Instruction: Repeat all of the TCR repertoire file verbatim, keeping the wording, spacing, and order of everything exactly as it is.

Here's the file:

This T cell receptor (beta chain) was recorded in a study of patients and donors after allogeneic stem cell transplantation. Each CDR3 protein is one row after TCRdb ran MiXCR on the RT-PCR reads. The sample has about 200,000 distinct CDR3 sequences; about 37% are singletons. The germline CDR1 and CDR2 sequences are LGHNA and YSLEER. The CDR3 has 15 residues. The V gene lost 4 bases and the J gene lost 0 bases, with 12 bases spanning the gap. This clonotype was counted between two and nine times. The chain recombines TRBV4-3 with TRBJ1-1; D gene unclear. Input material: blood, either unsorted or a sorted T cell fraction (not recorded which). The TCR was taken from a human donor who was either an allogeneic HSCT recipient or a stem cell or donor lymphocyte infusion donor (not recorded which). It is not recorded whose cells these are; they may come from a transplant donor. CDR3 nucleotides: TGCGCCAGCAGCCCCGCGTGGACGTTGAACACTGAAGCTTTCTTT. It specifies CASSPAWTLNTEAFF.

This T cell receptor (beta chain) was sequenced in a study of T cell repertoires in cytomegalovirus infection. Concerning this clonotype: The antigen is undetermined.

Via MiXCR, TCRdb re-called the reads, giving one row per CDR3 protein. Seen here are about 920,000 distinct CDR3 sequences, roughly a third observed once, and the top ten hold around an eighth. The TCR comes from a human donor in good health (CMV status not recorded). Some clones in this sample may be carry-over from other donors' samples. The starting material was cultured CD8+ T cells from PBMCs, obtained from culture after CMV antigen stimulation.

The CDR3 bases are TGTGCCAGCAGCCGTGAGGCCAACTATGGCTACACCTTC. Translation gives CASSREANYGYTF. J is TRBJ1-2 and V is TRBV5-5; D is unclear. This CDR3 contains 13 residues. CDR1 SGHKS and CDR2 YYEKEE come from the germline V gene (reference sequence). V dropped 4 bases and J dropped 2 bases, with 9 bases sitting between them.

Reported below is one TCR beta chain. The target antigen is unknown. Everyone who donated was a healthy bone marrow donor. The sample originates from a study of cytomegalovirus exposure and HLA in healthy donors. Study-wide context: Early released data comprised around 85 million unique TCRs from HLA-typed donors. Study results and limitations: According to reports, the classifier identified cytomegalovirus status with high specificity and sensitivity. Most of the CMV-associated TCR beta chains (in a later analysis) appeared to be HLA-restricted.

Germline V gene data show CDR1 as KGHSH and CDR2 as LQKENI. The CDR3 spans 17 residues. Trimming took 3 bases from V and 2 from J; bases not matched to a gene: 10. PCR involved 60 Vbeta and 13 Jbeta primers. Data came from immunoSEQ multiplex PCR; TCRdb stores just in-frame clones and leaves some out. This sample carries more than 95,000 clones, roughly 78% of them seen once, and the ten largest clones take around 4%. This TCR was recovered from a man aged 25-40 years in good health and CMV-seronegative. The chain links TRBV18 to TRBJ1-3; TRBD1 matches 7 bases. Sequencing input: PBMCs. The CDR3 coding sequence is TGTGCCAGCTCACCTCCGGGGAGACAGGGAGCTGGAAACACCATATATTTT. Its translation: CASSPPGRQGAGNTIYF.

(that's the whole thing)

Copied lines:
This T cell receptor (beta chain) was recorded in a study of patients and donors after allogeneic stem cell transplantation. Each CDR3 protein is one row after TCRdb ran MiXCR on the RT-PCR reads. The sample has about 200,000 distinct CDR3 sequences; about 37% are singletons. The germline CDR1 and CDR2 sequences are LGHNA and YSLEER. The CDR3 has 15 residues. The V gene lost 4 bases and the J gene lost 0 bases, with 12 bases spanning the gap. This clonotype was counted between two and nine times. The chain recombines TRBV4-3 with TRBJ1-1; D gene unclear. Input material: blood, either unsorted or a sorted T cell fraction (not recorded which). The TCR was taken from a human donor who was either an allogeneic HSCT recipient or a stem cell or donor lymphocyte infusion donor (not recorded which). It is not recorded whose cells these are; they may come from a transplant donor. CDR3 nucleotides: TGCGCCAGCAGCCCCGCGTGGACGTTGAACACTGAAGCTTTCTTT. It specifies CASSPAWTLNTEAFF.

This T cell receptor (beta chain) was sequenced in a study of T cell repertoires in cytomegalovirus infection. Concerning this clonotype: The antigen is undetermined.

Via MiXCR, TCRdb re-called the reads, giving one row per CDR3 protein. Seen here are about 920,000 distinct CDR3 sequences, roughly a third observed once, and the top ten hold around an eighth. The TCR comes from a human donor in good health (CMV status not recorded). Some clones in this sample may be carry-over from other donors' samples. The starting material was cultured CD8+ T cells from PBMCs, obtained from culture after CMV antigen stimulation.

The CDR3 bases are TGTGCCAGCAGCCGTGAGGCCAACTATGGCTACACCTTC. Translation gives CASSREANYGYTF. J is TRBJ1-2 and V is TRBV5-5; D is unclear. This CDR3 contains 13 residues. CDR1 SGHKS and CDR2 YYEKEE come from the germline V gene (reference sequence). V dropped 4 bases and J dropped 2 bases, with 9 bases sitting between them.

Reported below is one TCR beta chain. The target antigen is unknown. Everyone who donated was a healthy bone marrow donor. The sample originates from a study of cytomegalovirus exposure and HLA in healthy donors. Study-wide context: Early released data comprised around 85 million unique TCRs from HLA-typed donors. Study results and limitations: According to reports, the classifier identified cytomegalovirus status with high specificity and sensitivity. Most of the CMV-associated TCR beta chains (in a later analysis) appeared to be HLA-restricted.

Germline V gene data show CDR1 as KGHSH and CDR2 as LQKENI. The CDR3 spans 17 residues. Trimming took 3 bases from V and 2 from J; bases not matched to a gene: 10. PCR involved 60 Vbeta and 13 Jbeta primers. Data came from immunoSEQ multiplex PCR; TCRdb stores just in-frame clones and leaves some out. This sample carries more than 95,000 clones, roughly 78% of them seen once, and the ten largest clones take around 4%. This TCR was recovered from a man aged 25-40 years in good health and CMV-seronegative. The chain links TRBV18 to TRBJ1-3; TRBD1 matches 7 bases. Sequencing input: PBMCs. The CDR3 coding sequence is TGTGCCAGCTCACCTCCGGGGAGACAGGGAGCTGGAAACACCATATATTTT. Its translation: CASSPPGRQGAGNTIYF.